Different camera brands process colors in slightly different ways, similar to how different chefs cook the same dish differently. For instance, the colors that come out of Sony cameras are more accurate, while colors from Canon cameras are often said to be more pleasing. Why does this happen? To answer this question, Gerald Undone is here with a video about camera color science:
What is Color Science?
In general, users tend to use the term color science to describe how the colors come out with a particular camera brand. However, the topic is much more vast and technical in nature.
“Color science is the study of the psychological and physiological components of color generation and color vision.”
How Cameras Get Their Unique Colors
Information carried by light rays to the camera sensor is subject to a lot of variables. It can be altered by the environment, reflections off of the different objects around the camera and the subject, the lens filter through which the light passes, and also the various lens elements. All these components determine the accuracy of the light striking the sensor.
Before the light strikes the camera sensor, it has to go through a color filter called the Bayer filter. This filter is responsible for providing color information to the sensor. To make the colors appear unique, camera manufacturers tweak this filter. The Bayer filter has an array of red, blue, and green filters in a square grid in which every 2×2 section has two greens, one red, and one blue filter. This filter is also subject to imperfections and can change the nature of light passing through them. Camera manufacturers can manipulate this “imperfection” by design to get their unique look.
Pretty Colors Don’t Relate to Accuracy
Now that you understand how manufacturers tweak the colors, you should also know that they can make colors look more pleasing. And pleasing colors don’t mean accurate colors. Also, accurate colors may not appear pleasing to everyone. For instance, Undone shares that while Sony systems produce the most accurate colors, many people find them unflattering.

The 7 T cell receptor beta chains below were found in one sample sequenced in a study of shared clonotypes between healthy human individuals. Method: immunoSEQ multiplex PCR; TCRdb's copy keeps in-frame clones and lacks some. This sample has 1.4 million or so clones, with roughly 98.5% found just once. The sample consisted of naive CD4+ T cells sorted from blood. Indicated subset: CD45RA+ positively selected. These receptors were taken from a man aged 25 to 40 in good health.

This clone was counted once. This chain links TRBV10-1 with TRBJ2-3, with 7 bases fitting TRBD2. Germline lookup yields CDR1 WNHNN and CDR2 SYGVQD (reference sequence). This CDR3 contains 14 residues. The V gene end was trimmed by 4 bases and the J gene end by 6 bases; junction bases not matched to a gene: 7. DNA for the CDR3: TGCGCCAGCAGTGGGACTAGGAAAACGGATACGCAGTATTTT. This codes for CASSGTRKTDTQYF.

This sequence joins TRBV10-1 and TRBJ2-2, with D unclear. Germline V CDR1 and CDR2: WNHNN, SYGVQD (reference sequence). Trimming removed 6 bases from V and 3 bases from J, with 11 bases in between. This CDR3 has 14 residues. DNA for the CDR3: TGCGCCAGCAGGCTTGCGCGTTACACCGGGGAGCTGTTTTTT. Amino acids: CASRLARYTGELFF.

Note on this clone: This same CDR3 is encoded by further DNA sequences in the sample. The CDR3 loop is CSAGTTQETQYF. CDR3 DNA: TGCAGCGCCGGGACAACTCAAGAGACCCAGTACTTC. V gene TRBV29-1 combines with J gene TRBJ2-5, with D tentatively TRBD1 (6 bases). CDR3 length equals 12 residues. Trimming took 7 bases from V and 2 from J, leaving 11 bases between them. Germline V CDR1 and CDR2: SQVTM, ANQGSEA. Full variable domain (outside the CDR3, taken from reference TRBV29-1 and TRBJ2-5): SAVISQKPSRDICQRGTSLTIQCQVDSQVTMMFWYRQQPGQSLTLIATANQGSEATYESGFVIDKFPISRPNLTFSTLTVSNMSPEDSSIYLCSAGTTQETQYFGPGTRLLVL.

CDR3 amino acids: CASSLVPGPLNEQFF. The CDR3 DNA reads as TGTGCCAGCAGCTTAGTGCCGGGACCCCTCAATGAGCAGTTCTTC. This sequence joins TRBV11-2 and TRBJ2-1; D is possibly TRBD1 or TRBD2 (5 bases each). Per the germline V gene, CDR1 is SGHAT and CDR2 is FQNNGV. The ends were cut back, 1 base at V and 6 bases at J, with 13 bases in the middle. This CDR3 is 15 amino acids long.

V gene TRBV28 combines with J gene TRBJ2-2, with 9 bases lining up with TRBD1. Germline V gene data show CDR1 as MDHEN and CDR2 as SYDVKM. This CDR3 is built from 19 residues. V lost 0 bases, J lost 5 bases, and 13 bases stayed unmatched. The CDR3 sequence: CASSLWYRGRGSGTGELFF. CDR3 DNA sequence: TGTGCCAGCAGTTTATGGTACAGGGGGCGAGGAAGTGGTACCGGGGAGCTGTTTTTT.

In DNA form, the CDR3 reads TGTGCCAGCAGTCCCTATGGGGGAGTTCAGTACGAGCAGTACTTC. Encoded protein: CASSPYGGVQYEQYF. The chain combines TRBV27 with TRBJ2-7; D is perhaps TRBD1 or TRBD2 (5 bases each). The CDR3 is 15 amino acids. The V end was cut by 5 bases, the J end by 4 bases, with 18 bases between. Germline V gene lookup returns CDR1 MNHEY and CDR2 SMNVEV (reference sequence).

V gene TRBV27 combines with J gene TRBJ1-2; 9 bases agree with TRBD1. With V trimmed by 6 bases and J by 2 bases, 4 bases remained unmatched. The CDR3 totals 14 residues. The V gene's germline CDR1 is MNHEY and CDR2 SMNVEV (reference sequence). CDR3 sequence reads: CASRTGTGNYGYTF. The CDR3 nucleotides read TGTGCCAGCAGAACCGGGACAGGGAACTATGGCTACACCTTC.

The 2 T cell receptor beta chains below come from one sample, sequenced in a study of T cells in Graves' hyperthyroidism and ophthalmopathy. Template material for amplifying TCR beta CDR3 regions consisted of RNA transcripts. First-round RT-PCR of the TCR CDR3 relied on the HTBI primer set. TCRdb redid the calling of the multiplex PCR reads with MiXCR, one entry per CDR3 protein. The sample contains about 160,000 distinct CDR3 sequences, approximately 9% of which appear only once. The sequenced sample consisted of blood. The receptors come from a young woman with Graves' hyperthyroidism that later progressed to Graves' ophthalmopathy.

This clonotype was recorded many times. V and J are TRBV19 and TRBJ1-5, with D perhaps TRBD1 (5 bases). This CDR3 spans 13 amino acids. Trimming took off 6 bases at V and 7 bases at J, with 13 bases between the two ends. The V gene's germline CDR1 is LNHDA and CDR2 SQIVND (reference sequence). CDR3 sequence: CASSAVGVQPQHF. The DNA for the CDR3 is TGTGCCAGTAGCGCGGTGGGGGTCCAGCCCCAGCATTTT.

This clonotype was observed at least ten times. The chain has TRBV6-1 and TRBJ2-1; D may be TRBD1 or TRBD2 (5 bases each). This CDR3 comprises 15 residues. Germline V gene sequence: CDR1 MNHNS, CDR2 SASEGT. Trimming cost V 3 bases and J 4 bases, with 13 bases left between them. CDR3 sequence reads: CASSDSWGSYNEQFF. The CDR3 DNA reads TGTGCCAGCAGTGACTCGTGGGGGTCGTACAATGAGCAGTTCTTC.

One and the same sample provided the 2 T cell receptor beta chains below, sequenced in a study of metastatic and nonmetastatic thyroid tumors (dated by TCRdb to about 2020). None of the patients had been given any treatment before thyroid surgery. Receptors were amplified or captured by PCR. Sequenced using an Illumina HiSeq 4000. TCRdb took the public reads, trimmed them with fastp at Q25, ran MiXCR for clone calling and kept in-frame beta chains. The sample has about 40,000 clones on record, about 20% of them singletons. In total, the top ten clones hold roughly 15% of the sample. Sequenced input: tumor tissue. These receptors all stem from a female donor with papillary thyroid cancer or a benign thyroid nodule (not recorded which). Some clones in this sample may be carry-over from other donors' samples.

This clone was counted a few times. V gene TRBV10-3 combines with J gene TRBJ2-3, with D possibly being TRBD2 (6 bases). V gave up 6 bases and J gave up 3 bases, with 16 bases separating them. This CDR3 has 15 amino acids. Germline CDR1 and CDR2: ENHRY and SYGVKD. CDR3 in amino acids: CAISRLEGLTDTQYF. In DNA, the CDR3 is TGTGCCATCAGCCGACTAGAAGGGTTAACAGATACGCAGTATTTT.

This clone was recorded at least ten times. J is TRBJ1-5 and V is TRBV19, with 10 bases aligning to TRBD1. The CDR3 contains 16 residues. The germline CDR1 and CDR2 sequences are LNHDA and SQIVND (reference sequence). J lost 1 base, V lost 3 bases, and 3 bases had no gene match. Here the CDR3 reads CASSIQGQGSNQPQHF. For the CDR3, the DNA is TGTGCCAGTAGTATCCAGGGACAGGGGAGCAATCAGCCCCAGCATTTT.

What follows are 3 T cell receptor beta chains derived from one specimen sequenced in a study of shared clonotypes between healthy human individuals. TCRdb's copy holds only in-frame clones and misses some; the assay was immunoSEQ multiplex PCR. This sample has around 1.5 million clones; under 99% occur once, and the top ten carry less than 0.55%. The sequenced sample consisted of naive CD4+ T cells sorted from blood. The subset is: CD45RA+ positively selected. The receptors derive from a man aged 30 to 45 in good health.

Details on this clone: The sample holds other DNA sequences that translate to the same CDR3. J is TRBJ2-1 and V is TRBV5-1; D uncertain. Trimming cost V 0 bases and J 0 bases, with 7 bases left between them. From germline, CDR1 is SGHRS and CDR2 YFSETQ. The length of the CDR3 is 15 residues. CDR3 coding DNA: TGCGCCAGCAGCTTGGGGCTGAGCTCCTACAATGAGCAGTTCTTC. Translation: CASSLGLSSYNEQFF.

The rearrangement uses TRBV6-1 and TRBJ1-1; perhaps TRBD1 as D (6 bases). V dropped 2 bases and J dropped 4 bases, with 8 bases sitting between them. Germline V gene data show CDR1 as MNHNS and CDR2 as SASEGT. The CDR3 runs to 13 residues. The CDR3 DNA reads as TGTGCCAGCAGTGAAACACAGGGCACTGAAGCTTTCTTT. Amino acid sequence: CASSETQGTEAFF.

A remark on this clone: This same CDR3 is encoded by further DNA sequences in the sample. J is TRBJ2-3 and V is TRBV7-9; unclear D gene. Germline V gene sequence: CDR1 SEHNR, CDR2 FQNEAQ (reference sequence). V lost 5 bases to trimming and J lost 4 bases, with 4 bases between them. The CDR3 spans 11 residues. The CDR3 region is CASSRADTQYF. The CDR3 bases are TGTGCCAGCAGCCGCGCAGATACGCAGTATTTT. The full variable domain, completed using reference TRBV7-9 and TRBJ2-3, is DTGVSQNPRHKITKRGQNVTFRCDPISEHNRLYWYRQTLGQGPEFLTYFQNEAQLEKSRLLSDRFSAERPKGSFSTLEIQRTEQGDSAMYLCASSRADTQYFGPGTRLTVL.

“Some people prefer an accurate, even if uglier image, so that they can develop the picture the way they want from a more precise starting point. But other people just need great-looking JPEGs right off the card.”
Does it Even Matter?
Undone feels that debating over which color science is the best doesn’t make sense. Here are his three arguments to support his idea:
- The concept of “pleasing colors” is really subjective. There is no right or wrong way to express color. Also, pleasing colors are not necessarily accurate.
- Beginners are the ones who’d benefit the most from having the most pleasing colors straight out of the camera. But they don’t have a preference over which camera they’d use.
- If a user is really aware of the complexities of color science across different brands, then chances are they’re experienced with processing images. This means that they can adapt colors to their taste. Color science doesn’t matter to them either.
So why bother discussing color science? Is it just to say something positive about a brand that we love? Or to promote how little effort we need to put into creating an image that we feel is pleasing? In both the cases, it doesn’t matter at all.
What practical implications do different color sciences have? The answer to this question comes down to the nature of your projects. Some projects that you work on may have a very narrow window for delivery. For such cases, you’d be better off using a camera system that directly delivers pleasing looking images.
“If you remove time completely from the equation, I would almost never recommend that you buy a camera based solely on its color processing algorithms because other specs and usability are going to be much more important.”
However, if you want maximum creative control, a balanced, feature-rich camera and a lot of data in your images, Undone suggests that you ignore all the stuff about color science and focus on the features that really matter.
Does the way a camera brand renders color affect your buying decision?
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